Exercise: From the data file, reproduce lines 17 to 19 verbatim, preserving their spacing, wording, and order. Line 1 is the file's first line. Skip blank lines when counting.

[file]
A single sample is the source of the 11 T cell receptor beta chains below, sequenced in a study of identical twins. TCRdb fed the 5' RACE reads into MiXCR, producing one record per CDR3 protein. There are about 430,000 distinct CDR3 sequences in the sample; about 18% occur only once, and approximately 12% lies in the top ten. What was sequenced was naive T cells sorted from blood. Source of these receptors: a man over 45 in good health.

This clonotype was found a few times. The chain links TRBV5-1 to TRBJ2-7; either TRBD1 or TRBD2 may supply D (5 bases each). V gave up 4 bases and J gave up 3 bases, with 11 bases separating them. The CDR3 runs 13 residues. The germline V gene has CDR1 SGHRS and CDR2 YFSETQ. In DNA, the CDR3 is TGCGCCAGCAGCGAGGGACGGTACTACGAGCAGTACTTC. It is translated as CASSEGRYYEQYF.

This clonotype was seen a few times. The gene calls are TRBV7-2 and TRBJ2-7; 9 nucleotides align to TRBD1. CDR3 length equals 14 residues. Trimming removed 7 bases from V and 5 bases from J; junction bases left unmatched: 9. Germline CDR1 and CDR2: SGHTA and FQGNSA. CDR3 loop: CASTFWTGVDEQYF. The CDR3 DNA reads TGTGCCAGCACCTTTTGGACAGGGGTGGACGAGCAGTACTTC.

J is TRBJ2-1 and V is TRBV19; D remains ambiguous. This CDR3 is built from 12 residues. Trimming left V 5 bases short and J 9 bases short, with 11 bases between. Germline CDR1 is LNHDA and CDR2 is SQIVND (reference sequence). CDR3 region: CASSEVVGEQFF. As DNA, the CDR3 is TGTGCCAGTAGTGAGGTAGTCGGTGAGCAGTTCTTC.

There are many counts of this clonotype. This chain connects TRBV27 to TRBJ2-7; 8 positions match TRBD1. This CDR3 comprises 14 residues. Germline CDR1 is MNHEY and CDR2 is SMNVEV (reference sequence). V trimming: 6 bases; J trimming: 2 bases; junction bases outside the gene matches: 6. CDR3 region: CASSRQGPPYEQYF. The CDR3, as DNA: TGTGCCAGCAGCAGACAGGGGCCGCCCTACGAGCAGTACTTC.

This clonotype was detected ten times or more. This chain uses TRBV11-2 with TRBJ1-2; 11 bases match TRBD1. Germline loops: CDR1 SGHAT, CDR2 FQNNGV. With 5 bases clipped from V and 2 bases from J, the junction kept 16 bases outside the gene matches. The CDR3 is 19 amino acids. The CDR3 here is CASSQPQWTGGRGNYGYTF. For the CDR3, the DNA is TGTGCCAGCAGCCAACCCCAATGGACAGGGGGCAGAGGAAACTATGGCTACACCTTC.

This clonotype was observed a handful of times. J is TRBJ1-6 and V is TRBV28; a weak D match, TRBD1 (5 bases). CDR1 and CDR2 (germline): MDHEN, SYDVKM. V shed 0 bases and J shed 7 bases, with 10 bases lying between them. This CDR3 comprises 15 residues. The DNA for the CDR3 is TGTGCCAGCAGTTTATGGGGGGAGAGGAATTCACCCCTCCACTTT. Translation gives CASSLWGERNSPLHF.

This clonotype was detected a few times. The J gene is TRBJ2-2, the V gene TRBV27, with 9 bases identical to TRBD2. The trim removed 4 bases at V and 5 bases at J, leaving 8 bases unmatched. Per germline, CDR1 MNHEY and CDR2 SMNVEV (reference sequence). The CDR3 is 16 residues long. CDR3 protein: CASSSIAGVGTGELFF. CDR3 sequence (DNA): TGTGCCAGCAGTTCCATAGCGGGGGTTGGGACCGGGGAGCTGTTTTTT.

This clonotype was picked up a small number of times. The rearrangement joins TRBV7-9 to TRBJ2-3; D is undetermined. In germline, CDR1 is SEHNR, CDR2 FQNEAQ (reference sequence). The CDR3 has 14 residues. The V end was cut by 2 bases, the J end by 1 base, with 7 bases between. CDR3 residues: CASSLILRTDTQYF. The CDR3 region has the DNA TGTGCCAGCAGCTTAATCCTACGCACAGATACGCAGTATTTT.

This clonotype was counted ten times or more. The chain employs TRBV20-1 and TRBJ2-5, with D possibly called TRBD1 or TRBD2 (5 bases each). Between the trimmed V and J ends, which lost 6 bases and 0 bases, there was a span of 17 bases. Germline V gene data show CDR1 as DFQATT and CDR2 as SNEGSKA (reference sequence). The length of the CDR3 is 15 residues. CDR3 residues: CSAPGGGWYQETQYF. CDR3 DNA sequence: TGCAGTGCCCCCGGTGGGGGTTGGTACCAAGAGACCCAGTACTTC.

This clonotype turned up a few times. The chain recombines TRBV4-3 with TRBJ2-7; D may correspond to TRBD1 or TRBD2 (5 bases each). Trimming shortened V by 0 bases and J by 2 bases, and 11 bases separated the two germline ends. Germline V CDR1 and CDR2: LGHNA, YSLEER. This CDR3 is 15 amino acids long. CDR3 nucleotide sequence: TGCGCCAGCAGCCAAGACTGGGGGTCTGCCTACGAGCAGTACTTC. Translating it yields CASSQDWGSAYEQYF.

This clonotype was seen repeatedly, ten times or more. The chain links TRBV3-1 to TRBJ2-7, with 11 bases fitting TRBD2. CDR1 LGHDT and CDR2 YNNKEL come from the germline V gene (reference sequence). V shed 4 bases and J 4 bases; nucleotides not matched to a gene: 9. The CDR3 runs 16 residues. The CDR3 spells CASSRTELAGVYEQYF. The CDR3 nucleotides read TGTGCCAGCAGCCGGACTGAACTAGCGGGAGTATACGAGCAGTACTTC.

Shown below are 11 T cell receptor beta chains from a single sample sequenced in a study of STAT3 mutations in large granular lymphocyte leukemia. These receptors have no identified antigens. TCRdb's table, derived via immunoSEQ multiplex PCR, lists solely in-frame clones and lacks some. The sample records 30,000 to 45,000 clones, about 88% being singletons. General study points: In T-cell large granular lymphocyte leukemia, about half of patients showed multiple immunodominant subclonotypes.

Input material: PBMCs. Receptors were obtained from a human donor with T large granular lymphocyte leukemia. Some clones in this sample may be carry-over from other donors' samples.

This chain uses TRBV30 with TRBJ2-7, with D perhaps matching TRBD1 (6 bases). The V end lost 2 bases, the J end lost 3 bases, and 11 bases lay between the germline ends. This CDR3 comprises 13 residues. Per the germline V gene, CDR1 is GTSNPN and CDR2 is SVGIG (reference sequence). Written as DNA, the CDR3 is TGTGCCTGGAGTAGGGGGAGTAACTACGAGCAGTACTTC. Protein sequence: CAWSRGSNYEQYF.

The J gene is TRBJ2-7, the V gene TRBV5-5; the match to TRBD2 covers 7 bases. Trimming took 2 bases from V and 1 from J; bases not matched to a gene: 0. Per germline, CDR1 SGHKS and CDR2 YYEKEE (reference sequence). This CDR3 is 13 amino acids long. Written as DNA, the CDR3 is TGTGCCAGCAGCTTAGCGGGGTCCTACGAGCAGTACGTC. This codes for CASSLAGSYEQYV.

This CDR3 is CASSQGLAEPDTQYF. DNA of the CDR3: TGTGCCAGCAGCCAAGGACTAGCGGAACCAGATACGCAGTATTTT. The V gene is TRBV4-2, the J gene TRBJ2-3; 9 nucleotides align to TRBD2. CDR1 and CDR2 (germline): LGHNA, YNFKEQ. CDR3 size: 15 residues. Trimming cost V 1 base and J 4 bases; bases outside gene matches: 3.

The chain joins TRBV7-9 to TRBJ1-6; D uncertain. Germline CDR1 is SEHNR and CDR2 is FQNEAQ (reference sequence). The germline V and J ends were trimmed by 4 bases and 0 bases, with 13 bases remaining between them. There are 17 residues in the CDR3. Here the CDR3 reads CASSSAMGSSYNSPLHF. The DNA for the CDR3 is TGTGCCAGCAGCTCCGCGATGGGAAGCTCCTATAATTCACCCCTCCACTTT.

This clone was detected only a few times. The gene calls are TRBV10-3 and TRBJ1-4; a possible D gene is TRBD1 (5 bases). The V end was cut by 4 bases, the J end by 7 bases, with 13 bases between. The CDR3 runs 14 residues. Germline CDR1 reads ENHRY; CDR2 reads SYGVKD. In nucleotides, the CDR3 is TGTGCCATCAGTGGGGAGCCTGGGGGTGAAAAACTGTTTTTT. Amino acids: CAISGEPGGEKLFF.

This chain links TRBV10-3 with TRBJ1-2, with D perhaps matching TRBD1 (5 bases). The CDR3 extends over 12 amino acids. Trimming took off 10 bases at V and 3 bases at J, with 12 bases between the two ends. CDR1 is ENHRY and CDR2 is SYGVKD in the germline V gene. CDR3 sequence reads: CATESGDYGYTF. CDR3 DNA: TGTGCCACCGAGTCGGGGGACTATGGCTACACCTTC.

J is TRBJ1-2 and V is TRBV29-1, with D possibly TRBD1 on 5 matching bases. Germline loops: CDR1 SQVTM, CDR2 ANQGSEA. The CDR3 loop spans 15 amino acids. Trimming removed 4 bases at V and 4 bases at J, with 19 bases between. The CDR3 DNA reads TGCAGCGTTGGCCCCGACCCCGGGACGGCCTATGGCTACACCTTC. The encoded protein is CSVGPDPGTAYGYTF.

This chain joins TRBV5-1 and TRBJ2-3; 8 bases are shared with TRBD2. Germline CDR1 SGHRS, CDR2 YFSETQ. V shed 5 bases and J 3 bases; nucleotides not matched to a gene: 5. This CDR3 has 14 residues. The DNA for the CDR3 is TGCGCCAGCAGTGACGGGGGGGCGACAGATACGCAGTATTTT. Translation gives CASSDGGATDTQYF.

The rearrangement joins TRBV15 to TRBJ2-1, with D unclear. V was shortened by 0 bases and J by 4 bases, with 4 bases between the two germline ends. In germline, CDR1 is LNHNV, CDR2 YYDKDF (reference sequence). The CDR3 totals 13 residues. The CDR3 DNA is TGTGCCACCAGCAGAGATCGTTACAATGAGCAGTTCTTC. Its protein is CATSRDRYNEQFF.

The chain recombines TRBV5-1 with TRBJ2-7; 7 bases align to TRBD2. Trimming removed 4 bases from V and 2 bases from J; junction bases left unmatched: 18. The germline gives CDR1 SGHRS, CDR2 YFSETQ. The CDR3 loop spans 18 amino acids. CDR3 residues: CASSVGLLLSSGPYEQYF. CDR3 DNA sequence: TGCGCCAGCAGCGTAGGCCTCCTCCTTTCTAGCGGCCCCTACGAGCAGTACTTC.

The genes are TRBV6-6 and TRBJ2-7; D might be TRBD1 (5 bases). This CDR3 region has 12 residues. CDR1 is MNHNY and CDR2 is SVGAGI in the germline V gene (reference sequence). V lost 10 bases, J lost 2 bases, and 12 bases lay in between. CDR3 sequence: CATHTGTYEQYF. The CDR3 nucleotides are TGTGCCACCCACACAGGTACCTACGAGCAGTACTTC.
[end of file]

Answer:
This CDR3 is CASSQGLAEPDTQYF. DNA of the CDR3: TGTGCCAGCAGCCAAGGACTAGCGGAACCAGATACGCAGTATTTT. The V gene is TRBV4-2, the J gene TRBJ2-3; 9 nucleotides align to TRBD2. CDR1 and CDR2 (germline): LGHNA, YNFKEQ. CDR3 size: 15 residues. Trimming cost V 1 base and J 4 bases; bases outside gene matches: 3.

The chain joins TRBV7-9 to TRBJ1-6; D uncertain. Germline CDR1 is SEHNR and CDR2 is FQNEAQ (reference sequence). The germline V and J ends were trimmed by 4 bases and 0 bases, with 13 bases remaining between them. There are 17 residues in the CDR3. Here the CDR3 reads CASSSAMGSSYNSPLHF. The DNA for the CDR3 is TGTGCCAGCAGCTCCGCGATGGGAAGCTCCTATAATTCACCCCTCCACTTT.

This clone was detected only a few times. The gene calls are TRBV10-3 and TRBJ1-4; a possible D gene is TRBD1 (5 bases). The V end was cut by 4 bases, the J end by 7 bases, with 13 bases between. The CDR3 runs 14 residues. Germline CDR1 reads ENHRY; CDR2 reads SYGVKD. In nucleotides, the CDR3 is TGTGCCATCAGTGGGGAGCCTGGGGGTGAAAAACTGTTTTTT. Amino acids: CAISGEPGGEKLFF.